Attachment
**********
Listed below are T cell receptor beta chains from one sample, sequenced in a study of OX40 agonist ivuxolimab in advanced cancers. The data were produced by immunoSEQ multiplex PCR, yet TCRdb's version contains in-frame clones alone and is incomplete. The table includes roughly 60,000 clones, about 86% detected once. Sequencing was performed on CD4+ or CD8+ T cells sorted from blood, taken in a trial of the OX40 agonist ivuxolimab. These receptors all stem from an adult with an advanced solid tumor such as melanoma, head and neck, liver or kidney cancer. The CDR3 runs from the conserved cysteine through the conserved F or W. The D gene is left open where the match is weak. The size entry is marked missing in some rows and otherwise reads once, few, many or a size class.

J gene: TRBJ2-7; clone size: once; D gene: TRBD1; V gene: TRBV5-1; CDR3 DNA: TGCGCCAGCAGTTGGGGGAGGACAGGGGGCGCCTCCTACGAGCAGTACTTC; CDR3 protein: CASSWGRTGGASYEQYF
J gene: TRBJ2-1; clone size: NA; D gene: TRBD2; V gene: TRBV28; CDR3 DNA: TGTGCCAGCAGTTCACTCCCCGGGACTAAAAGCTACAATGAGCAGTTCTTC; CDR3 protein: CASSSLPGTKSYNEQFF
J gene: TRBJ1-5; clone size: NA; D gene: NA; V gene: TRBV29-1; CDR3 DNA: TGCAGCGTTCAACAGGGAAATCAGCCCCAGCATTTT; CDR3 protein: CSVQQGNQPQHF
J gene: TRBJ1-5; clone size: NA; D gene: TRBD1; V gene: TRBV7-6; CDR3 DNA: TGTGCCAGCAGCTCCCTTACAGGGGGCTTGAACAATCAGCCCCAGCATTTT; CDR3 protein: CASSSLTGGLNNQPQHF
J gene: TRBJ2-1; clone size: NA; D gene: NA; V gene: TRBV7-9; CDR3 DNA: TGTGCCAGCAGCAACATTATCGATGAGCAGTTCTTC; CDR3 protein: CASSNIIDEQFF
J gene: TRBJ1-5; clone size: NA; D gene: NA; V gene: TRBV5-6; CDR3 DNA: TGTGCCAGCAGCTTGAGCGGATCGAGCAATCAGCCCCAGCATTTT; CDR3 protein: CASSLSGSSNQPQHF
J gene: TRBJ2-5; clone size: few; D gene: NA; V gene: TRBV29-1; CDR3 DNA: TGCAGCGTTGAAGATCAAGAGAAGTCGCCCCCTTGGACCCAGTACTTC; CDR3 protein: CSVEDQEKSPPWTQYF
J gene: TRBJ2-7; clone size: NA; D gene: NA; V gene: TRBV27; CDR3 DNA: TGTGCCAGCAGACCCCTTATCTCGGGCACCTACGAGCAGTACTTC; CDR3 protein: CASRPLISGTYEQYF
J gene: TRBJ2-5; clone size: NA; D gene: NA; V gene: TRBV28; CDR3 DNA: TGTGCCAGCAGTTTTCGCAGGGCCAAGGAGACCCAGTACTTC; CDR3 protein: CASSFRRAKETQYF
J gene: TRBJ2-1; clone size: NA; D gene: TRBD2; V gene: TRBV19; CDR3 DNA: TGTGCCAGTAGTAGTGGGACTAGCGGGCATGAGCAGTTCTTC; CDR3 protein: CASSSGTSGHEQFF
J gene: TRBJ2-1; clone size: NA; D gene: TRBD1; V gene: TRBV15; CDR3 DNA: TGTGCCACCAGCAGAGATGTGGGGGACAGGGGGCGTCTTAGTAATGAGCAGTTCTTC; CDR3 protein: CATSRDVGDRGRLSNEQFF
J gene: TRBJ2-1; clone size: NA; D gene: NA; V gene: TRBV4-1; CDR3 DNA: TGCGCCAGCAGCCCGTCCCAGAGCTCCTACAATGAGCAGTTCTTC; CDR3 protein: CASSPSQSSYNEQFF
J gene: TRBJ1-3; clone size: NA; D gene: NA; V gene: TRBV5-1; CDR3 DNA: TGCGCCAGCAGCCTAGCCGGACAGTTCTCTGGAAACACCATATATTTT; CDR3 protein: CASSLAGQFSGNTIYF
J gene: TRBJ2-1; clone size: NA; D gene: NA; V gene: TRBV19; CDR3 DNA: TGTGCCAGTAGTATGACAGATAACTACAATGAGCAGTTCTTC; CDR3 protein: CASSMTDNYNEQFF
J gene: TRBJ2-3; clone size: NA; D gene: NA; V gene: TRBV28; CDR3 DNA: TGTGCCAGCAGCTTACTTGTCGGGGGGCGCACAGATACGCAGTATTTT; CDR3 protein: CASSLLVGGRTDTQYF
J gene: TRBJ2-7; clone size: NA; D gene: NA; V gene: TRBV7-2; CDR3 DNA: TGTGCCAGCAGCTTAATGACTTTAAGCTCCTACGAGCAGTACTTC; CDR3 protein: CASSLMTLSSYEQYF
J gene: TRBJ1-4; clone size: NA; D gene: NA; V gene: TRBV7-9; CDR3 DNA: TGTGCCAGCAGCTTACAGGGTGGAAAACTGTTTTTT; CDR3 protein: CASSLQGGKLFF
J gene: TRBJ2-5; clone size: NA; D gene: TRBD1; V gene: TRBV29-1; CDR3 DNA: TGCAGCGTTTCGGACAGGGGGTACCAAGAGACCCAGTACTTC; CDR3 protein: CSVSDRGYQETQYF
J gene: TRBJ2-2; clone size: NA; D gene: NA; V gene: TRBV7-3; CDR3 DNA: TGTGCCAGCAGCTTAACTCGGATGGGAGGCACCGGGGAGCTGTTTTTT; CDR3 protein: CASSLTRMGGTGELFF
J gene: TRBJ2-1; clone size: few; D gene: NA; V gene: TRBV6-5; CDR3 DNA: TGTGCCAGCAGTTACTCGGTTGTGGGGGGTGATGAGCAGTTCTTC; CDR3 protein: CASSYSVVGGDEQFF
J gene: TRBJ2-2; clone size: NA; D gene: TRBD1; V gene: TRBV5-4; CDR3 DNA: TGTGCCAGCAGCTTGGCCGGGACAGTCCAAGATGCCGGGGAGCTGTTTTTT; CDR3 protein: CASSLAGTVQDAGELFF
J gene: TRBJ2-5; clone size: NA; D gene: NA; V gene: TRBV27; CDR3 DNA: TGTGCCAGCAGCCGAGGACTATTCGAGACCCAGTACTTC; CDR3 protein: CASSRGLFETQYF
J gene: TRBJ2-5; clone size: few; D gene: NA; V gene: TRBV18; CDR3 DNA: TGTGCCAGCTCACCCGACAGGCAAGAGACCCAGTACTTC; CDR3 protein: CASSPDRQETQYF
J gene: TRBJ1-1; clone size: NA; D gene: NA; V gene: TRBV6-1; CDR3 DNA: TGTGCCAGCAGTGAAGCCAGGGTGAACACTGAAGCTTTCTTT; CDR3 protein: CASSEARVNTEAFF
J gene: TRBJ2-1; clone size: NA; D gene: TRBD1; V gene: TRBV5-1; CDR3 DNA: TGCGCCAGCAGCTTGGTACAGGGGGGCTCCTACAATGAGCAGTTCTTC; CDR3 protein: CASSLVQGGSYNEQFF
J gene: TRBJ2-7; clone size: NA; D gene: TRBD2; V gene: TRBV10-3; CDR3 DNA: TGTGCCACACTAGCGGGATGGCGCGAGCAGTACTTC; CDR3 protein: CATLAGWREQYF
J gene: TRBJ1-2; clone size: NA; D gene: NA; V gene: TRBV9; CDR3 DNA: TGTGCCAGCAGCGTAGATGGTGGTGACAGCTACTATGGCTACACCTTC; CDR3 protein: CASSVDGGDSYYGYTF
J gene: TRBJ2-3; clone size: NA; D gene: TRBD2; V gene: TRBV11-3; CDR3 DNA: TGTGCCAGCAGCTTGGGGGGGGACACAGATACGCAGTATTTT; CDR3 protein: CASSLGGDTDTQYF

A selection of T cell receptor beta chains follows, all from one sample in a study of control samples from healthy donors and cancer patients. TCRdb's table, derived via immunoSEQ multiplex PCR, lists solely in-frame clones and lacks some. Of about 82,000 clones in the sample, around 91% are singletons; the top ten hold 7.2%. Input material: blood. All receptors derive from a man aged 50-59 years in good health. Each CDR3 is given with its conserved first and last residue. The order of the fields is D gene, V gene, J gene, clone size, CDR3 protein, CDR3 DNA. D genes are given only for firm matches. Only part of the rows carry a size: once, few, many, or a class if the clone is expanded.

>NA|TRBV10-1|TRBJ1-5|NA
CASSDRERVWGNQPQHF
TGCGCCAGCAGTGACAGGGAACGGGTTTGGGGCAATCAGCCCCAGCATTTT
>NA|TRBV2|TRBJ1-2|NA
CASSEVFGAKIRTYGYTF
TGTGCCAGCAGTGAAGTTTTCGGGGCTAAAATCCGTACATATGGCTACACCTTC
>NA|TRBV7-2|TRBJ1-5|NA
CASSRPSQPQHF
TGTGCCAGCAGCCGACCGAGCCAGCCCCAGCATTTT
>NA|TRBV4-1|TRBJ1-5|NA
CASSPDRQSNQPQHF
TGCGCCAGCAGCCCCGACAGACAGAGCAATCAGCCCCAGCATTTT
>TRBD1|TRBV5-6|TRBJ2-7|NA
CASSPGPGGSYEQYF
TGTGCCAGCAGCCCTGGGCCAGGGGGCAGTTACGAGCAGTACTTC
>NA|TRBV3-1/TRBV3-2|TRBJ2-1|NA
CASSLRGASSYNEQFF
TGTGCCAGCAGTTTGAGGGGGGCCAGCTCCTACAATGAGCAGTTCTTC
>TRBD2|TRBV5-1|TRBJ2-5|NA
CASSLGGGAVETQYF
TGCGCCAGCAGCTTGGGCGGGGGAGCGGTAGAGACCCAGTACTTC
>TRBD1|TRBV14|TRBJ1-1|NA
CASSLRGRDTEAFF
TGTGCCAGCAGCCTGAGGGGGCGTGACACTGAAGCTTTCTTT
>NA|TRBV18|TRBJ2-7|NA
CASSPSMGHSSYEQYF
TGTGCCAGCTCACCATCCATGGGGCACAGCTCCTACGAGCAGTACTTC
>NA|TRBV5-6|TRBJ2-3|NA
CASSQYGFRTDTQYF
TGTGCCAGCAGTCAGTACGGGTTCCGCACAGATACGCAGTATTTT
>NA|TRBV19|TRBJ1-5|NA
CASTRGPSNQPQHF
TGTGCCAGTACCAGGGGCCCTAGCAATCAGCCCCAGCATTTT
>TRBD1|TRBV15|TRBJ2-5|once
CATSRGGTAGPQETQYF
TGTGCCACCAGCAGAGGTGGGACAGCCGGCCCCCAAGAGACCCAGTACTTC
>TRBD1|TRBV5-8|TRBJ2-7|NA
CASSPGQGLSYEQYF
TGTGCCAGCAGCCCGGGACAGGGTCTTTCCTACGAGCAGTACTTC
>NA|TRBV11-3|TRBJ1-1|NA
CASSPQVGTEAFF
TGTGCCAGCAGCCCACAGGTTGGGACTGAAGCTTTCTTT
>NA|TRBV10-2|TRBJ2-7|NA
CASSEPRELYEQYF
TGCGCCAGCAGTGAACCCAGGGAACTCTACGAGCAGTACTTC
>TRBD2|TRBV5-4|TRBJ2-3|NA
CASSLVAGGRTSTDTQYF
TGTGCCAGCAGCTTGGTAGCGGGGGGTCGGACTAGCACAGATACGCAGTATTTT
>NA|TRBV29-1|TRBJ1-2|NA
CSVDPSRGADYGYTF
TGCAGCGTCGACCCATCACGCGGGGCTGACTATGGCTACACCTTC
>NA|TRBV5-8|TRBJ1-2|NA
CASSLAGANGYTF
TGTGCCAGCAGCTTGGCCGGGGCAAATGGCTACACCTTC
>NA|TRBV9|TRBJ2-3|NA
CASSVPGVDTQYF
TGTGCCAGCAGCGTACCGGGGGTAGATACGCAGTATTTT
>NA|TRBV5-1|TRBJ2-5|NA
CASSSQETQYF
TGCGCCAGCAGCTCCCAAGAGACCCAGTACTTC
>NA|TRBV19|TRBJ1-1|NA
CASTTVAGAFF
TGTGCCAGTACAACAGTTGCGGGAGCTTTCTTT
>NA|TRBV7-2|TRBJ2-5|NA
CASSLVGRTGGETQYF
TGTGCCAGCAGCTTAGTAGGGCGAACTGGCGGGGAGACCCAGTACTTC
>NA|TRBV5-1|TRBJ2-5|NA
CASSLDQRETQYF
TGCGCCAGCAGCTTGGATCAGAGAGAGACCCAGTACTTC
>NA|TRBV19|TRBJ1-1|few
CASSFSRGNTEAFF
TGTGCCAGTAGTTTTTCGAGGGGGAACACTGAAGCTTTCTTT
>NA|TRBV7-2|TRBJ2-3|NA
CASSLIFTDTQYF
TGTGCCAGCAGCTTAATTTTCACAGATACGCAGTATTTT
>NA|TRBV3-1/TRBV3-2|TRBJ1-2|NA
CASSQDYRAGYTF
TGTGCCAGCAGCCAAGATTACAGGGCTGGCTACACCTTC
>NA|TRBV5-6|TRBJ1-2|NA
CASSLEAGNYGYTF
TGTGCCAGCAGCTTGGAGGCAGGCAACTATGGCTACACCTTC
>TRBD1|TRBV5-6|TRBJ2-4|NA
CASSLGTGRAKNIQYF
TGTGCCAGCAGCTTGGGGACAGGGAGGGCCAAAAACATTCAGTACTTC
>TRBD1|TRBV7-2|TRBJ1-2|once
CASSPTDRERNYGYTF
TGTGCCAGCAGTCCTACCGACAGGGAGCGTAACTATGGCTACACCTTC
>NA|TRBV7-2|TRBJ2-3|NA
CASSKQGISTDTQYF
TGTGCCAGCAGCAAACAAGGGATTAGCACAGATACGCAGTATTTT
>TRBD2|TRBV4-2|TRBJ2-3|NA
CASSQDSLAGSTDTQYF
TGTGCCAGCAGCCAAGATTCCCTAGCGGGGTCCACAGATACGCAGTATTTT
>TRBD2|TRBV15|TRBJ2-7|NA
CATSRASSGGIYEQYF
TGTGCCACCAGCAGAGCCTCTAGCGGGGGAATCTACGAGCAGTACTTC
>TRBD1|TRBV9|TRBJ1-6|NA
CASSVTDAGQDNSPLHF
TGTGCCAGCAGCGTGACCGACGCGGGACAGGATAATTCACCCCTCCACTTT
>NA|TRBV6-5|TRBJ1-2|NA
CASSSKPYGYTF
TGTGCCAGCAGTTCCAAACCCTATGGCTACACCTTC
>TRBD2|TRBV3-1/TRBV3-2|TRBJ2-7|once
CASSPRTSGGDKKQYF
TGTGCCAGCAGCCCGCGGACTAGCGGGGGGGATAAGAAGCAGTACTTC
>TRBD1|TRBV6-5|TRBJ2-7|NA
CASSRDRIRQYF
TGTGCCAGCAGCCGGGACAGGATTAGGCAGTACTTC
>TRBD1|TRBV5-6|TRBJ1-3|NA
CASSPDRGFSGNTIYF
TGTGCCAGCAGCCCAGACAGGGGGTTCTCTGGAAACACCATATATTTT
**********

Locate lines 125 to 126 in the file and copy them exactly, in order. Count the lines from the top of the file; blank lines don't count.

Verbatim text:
CATSRASSGGIYEQYF
TGTGCCACCAGCAGAGCCTCTAGCGGGGGAATCTACGAGCAGTACTTC